polycystic ovary syndrome n.
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Polycystic Ovary Syndrome

Polycystic Ovary Syndrome

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Polycystic Ovary Syndrome

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  1. Polycystic Ovary Syndrome Krishna B. Singh, MD Department of Obstetrics & Gynecology LSU Health Sciences Center Shreveport, LA

  2. PCOS: Learning Objectives After viewing this slide show, you’ll be able to understand that... -PCOS is a common endocrine disorder -Multifactorial, heterogeneous condition -Clinical manifestations affect menses, fertility -Multiple hormonal, biochemical changes -Long-term implications are important

  3. PCO Syndrome: Topics • Historical review • Incidence • Clinical features • Diagnosis • Management • Summary

  4. PCOS: Literature Review • Sclerocystic ovaries were described by Chereau (1844); Pozzi (1894); Waldo (1895) • Stein/Leventhal first described seven cases of infertility associated with enlarged polycystic ovaries (1935) • The NIH Consensus Conference (1990) • The Rotterdam PCOS Consensus Group (2003)

  5. Incidence: PCO Syndrome • The incidence varies: 5-10% (~5% USA) • About 25% normal women may have PCO by ultrasound criteria (BMJ 1986) • Ultrasound findings don’t correlate with serum hormone levels

  6. Features of PCO Syndrome • Symptoms present since puberty: Cyclic menses with luteal-phase progesterone deficiency; hirsutism; hyperandrogenemia; infertility; chronic anovulation/miscarriages • Irregular menses in 25-75% women • Obesity (60%); also non-obese women • Hirsutism and/or acne (virilization rare)

  7. Polycystic Ovarian Disease • PCO disease can be seen in women with pituitary neoplasms, hypo- or hyperthyroidism, diabetes, adrenal and pelvic neoplasms • Rule out PCOD to diagnose PCO syndrome • Long-term care is important. Studies have shown increased incidence of hypertension, hyperlipidemia and diabetes. Risk for CVD increased

  8. PCO Syndrome: Facts/correlates • Genetic factors: autosomal or X-linked • Positivecorrelations of androgen and insulin levels in some studies • Ultrasound findings don’t correlate with serum hormone levels

  9. Theories of PCO Syndrome • PCO syndrome is a multifactorial disorder • Theories are based on data in selectedwomen • Brain and limbic system control the hypothalamus-pituitary-ovarian axis needed for reproductive cycle initiation and maintenance • Feedback CNS abnormality results in PCOS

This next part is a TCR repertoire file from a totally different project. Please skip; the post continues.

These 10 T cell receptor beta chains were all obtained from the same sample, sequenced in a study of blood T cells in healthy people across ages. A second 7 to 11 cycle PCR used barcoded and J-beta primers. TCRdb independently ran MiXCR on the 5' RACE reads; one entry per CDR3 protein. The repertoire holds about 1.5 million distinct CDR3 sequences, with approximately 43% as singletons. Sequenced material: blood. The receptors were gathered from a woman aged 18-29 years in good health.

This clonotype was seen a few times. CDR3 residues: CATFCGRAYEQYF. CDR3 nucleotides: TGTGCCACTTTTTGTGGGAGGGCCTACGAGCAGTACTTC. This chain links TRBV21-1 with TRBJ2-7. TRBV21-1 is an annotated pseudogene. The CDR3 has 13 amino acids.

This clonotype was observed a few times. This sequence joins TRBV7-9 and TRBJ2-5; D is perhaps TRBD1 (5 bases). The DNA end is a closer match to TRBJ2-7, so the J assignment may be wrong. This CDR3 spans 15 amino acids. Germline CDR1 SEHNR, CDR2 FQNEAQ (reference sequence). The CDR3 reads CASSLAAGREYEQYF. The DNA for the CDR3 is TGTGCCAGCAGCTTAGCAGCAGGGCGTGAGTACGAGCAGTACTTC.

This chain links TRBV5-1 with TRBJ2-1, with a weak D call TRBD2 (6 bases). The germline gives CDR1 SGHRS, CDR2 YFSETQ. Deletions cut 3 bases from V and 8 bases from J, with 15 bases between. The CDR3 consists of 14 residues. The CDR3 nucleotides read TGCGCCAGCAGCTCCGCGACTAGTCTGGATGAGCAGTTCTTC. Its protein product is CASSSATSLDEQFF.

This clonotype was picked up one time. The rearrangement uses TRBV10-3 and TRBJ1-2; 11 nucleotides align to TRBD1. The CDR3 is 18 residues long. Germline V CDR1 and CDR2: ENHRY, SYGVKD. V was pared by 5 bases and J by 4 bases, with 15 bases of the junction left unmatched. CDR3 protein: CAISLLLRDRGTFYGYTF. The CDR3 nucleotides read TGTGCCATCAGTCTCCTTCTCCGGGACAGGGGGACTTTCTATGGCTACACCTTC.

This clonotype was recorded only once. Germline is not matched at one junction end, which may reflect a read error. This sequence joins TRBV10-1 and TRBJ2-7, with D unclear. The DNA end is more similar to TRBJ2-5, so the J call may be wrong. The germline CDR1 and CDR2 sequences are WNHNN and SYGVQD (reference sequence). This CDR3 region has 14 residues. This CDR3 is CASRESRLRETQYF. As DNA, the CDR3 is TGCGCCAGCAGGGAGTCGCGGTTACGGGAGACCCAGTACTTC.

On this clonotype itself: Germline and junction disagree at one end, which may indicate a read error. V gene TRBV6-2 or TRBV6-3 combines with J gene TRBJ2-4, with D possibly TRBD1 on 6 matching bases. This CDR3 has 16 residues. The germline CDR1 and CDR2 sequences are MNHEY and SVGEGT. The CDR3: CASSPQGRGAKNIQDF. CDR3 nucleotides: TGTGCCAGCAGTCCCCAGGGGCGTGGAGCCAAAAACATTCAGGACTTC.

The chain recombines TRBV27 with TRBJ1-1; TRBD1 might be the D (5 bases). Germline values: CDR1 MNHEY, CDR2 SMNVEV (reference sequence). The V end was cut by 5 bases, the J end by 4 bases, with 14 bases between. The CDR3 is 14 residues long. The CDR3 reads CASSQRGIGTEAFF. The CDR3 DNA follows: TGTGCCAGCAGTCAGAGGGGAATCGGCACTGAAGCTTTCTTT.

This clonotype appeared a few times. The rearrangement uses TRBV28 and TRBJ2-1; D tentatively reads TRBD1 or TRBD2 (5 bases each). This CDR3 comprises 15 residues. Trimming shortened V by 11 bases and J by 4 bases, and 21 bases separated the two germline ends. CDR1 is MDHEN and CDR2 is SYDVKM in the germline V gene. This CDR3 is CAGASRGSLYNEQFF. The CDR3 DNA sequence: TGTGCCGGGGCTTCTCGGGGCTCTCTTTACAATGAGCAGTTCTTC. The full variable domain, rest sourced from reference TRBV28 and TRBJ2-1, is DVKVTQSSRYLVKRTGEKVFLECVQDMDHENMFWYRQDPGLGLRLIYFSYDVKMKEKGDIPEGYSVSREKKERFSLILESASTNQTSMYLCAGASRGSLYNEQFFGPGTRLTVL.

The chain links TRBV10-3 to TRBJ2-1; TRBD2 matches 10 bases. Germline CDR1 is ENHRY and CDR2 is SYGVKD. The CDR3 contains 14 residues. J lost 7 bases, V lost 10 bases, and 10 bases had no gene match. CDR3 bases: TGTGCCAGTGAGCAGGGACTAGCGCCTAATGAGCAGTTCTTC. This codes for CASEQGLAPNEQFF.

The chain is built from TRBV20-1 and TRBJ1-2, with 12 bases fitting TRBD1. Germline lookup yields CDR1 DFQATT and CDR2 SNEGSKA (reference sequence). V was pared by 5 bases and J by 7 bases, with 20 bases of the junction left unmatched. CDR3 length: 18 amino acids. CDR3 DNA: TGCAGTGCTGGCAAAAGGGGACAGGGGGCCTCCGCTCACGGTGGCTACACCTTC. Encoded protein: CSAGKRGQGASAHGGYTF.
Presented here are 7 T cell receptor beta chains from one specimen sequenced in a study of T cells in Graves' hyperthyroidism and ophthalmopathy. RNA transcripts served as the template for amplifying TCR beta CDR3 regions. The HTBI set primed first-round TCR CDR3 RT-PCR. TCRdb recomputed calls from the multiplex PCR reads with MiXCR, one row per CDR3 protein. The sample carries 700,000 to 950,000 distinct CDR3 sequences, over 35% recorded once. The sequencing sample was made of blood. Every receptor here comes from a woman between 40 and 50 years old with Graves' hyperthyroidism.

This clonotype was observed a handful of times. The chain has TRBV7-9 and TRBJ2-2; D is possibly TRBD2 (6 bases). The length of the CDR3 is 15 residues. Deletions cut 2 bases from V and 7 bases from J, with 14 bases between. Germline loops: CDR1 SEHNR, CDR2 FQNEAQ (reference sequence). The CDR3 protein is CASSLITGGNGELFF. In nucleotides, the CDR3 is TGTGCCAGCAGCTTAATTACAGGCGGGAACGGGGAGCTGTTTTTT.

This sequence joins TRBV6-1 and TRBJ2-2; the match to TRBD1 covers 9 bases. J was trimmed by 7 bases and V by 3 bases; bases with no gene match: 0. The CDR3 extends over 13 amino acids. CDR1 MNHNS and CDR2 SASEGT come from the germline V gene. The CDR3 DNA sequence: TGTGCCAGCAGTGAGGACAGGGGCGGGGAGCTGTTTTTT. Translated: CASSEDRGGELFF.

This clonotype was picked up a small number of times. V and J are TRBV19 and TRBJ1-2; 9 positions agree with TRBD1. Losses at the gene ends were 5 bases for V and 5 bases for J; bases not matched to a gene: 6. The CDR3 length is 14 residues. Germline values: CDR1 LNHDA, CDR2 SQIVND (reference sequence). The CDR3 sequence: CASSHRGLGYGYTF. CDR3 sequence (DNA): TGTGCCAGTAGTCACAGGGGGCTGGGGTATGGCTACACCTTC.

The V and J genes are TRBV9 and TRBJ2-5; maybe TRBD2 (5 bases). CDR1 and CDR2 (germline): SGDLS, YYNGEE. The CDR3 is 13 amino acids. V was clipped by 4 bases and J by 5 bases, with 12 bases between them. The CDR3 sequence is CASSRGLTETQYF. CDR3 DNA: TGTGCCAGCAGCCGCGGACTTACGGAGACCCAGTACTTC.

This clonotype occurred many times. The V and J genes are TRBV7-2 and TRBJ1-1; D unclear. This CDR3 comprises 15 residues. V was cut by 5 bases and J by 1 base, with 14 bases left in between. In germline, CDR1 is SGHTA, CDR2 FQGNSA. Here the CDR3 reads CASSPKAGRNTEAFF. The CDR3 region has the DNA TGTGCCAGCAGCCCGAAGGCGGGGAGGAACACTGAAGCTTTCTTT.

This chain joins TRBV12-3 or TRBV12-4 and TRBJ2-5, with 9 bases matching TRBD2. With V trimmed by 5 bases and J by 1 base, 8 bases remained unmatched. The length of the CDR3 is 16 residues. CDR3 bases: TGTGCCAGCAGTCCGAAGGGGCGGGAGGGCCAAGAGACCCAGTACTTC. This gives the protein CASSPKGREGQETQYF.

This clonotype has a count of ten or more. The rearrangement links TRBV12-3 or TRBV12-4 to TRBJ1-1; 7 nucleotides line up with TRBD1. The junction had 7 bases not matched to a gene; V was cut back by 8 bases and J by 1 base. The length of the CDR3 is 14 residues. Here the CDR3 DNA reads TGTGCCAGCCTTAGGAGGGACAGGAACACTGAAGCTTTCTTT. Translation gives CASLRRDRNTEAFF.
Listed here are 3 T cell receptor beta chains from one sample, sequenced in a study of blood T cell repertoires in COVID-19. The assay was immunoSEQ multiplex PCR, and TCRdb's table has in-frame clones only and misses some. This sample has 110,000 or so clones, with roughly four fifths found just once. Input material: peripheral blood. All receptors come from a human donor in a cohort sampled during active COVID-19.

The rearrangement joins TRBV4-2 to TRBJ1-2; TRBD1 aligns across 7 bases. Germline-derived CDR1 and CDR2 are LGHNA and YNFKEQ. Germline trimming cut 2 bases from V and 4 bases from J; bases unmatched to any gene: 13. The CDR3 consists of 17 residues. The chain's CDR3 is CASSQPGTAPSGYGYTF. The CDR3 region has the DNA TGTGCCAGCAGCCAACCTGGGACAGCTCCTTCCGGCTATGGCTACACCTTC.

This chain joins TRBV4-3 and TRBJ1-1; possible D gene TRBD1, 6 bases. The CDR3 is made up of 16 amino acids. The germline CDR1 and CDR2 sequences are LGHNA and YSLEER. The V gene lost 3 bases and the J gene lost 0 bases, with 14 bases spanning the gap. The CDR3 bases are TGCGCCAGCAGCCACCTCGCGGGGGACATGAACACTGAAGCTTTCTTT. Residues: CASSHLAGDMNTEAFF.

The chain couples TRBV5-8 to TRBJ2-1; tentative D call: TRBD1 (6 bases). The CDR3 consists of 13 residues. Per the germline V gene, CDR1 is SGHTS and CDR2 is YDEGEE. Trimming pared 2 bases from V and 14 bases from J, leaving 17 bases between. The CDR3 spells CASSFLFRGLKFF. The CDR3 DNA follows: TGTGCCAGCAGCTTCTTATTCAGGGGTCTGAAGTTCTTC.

10. CNS theories of PCO • Beta-endorphin theory:Higherplasma levels are found in women with PCO syndrome • Progesterone deficiency/estrogen excess is the key component • Hyperandrogenism also important in PCO women • Hyperprolactinemiamay cause breast symptoms, diminish libido, and alter moods in some women

  11. More PCO Theories... • Rat PCO model: Persistent-estrus syndrome • Constant-light exposure; androgenized rat model; hypothalamic lesions • Other methods (DHEAS model) • Monkey model: testosterone injections • Human model: transvestites given androgens

  12. Diagnosis of PCO Syndrome • History and physical examination important; selected laboratory and hormonal tests during several visits are needed for confirmation • Both structured and descriptive notes are evaluated by the physician • Follow-up visits arranged @ regular intervals

  13. PCOS: Differential Diagnosis • Laboratory tests for confirmation: LH/FSH, T • Baseline values: Chem-22 @ morning • Baseline serum hormones @ morning • Pelvic ultrasound in some cases required • Consider PCOD versus PCO syndrome

  14. PCOS: Key to Diagnosis • Rule out conditions which may require referral;focus on the presenting signs and symptoms • Beware of misdiagnosis “on the fly” • Beware of differential diagnosis • History and physical exam; selected tests • Know when to refer patients and where

  15. PCOS: Management Options • Principal components:Confirm diagnosis and identify category; identify and manage concurrent illness; identify and manage patient needs • There are numerous options for successful PCO management

  16. PCOS: Treatment Options • General measures:diet, exercise, relaxation for stress management • Contraception: OCP; DMPA • Hormones/drugs:Provera; Parlodel; Clomiphene; hMG/hCG; IVF in selected women • Newer drugs for treatment of obesity, hyperinsulinemia, hyperandogenemia and hirsutism

  17. PCO Syndrome and Infertility • About 60% PCO patients will have ovulatory cycles and pregnancy on clomiphene alone • About 50% PCOpatients will respond to the combined clomiphene and dexamethasone within six months of treatment

  18. PCO Syndrome: Summary • PCO syndrome remains an enigma despite many scientific studies done during the last three decades • Theories of PCO abound; terminology used may be confusing and definitions are not standardized • There are many treatment options

  19. What This Means... • Polycystic ovary syndrome is a common disorder among reproductive age groupof women; these women generally have irregular menstrual cycles • PCO has many facets of clinical presentation • PCO can be successfully managed and treated by conventional means